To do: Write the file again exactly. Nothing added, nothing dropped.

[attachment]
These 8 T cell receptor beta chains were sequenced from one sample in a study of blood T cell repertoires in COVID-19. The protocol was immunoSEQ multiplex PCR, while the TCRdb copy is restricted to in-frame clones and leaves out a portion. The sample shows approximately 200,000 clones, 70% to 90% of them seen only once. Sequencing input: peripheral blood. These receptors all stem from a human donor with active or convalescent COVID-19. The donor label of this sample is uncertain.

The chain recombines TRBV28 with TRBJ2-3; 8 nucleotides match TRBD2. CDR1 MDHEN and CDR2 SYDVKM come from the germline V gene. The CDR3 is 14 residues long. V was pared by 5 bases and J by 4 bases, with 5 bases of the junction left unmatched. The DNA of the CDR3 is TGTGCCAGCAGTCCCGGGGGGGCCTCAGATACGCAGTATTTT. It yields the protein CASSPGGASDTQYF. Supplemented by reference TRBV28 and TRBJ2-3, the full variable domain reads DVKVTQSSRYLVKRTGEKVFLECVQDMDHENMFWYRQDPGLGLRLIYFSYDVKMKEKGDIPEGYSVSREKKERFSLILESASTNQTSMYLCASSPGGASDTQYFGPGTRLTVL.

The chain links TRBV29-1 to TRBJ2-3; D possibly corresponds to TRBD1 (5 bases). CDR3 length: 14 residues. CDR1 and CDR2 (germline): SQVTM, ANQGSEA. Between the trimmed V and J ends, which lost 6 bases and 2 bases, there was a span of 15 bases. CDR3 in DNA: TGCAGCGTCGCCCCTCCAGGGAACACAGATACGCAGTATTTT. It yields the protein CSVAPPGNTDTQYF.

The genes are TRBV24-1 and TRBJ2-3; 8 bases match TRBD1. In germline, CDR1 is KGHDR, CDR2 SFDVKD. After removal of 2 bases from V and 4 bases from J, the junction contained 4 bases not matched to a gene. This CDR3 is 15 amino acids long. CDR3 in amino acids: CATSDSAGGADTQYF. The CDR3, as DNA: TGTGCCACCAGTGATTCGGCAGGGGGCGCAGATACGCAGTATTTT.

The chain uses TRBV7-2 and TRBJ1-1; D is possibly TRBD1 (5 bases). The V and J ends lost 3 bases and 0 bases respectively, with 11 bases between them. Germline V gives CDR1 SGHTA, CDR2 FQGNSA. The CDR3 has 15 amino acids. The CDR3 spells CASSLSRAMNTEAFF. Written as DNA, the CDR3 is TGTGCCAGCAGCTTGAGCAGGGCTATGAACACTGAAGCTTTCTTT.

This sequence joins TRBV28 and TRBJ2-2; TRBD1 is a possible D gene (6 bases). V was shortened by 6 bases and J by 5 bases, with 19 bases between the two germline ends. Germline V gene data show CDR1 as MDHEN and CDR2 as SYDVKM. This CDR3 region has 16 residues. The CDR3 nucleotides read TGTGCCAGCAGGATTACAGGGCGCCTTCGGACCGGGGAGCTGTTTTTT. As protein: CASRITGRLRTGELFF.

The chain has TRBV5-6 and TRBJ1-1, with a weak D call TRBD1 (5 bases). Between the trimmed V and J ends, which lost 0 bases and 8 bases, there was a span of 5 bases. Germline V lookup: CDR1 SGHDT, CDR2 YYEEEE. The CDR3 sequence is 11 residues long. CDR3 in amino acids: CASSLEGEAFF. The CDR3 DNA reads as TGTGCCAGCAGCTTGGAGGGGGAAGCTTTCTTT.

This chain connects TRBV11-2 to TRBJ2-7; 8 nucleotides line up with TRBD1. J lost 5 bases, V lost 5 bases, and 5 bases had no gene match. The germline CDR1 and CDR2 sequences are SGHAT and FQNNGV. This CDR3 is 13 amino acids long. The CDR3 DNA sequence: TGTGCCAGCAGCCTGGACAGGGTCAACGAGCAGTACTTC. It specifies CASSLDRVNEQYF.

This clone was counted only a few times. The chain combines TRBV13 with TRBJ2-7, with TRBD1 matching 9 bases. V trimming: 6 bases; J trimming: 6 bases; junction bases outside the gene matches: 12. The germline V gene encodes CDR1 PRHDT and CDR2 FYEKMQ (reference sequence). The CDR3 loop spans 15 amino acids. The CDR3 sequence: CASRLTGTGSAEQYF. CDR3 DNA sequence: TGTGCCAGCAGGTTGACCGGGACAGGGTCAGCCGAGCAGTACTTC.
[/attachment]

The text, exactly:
These 8 T cell receptor beta chains were sequenced from one sample in a study of blood T cell repertoires in COVID-19. The protocol was immunoSEQ multiplex PCR, while the TCRdb copy is restricted to in-frame clones and leaves out a portion. The sample shows approximately 200,000 clones, 70% to 90% of them seen only once. Sequencing input: peripheral blood. These receptors all stem from a human donor with active or convalescent COVID-19. The donor label of this sample is uncertain.

The chain recombines TRBV28 with TRBJ2-3; 8 nucleotides match TRBD2. CDR1 MDHEN and CDR2 SYDVKM come from the germline V gene. The CDR3 is 14 residues long. V was pared by 5 bases and J by 4 bases, with 5 bases of the junction left unmatched. The DNA of the CDR3 is TGTGCCAGCAGTCCCGGGGGGGCCTCAGATACGCAGTATTTT. It yields the protein CASSPGGASDTQYF. Supplemented by reference TRBV28 and TRBJ2-3, the full variable domain reads DVKVTQSSRYLVKRTGEKVFLECVQDMDHENMFWYRQDPGLGLRLIYFSYDVKMKEKGDIPEGYSVSREKKERFSLILESASTNQTSMYLCASSPGGASDTQYFGPGTRLTVL.

The chain links TRBV29-1 to TRBJ2-3; D possibly corresponds to TRBD1 (5 bases). CDR3 length: 14 residues. CDR1 and CDR2 (germline): SQVTM, ANQGSEA. Between the trimmed V and J ends, which lost 6 bases and 2 bases, there was a span of 15 bases. CDR3 in DNA: TGCAGCGTCGCCCCTCCAGGGAACACAGATACGCAGTATTTT. It yields the protein CSVAPPGNTDTQYF.

The genes are TRBV24-1 and TRBJ2-3; 8 bases match TRBD1. In germline, CDR1 is KGHDR, CDR2 SFDVKD. After removal of 2 bases from V and 4 bases from J, the junction contained 4 bases not matched to a gene. This CDR3 is 15 amino acids long. CDR3 in amino acids: CATSDSAGGADTQYF. The CDR3, as DNA: TGTGCCACCAGTGATTCGGCAGGGGGCGCAGATACGCAGTATTTT.

The chain uses TRBV7-2 and TRBJ1-1; D is possibly TRBD1 (5 bases). The V and J ends lost 3 bases and 0 bases respectively, with 11 bases between them. Germline V gives CDR1 SGHTA, CDR2 FQGNSA. The CDR3 has 15 amino acids. The CDR3 spells CASSLSRAMNTEAFF. Written as DNA, the CDR3 is TGTGCCAGCAGCTTGAGCAGGGCTATGAACACTGAAGCTTTCTTT.

This sequence joins TRBV28 and TRBJ2-2; TRBD1 is a possible D gene (6 bases). V was shortened by 6 bases and J by 5 bases, with 19 bases between the two germline ends. Germline V gene data show CDR1 as MDHEN and CDR2 as SYDVKM. This CDR3 region has 16 residues. The CDR3 nucleotides read TGTGCCAGCAGGATTACAGGGCGCCTTCGGACCGGGGAGCTGTTTTTT. As protein: CASRITGRLRTGELFF.

The chain has TRBV5-6 and TRBJ1-1, with a weak D call TRBD1 (5 bases). Between the trimmed V and J ends, which lost 0 bases and 8 bases, there was a span of 5 bases. Germline V lookup: CDR1 SGHDT, CDR2 YYEEEE. The CDR3 sequence is 11 residues long. CDR3 in amino acids: CASSLEGEAFF. The CDR3 DNA reads as TGTGCCAGCAGCTTGGAGGGGGAAGCTTTCTTT.

This chain connects TRBV11-2 to TRBJ2-7; 8 nucleotides line up with TRBD1. J lost 5 bases, V lost 5 bases, and 5 bases had no gene match. The germline CDR1 and CDR2 sequences are SGHAT and FQNNGV. This CDR3 is 13 amino acids long. The CDR3 DNA sequence: TGTGCCAGCAGCCTGGACAGGGTCAACGAGCAGTACTTC. It specifies CASSLDRVNEQYF.

This clone was counted only a few times. The chain combines TRBV13 with TRBJ2-7, with TRBD1 matching 9 bases. V trimming: 6 bases; J trimming: 6 bases; junction bases outside the gene matches: 12. The germline V gene encodes CDR1 PRHDT and CDR2 FYEKMQ (reference sequence). The CDR3 loop spans 15 amino acids. The CDR3 sequence: CASRLTGTGSAEQYF. CDR3 DNA sequence: TGTGCCAGCAGGTTGACCGGGACAGGGTCAGCCGAGCAGTACTTC.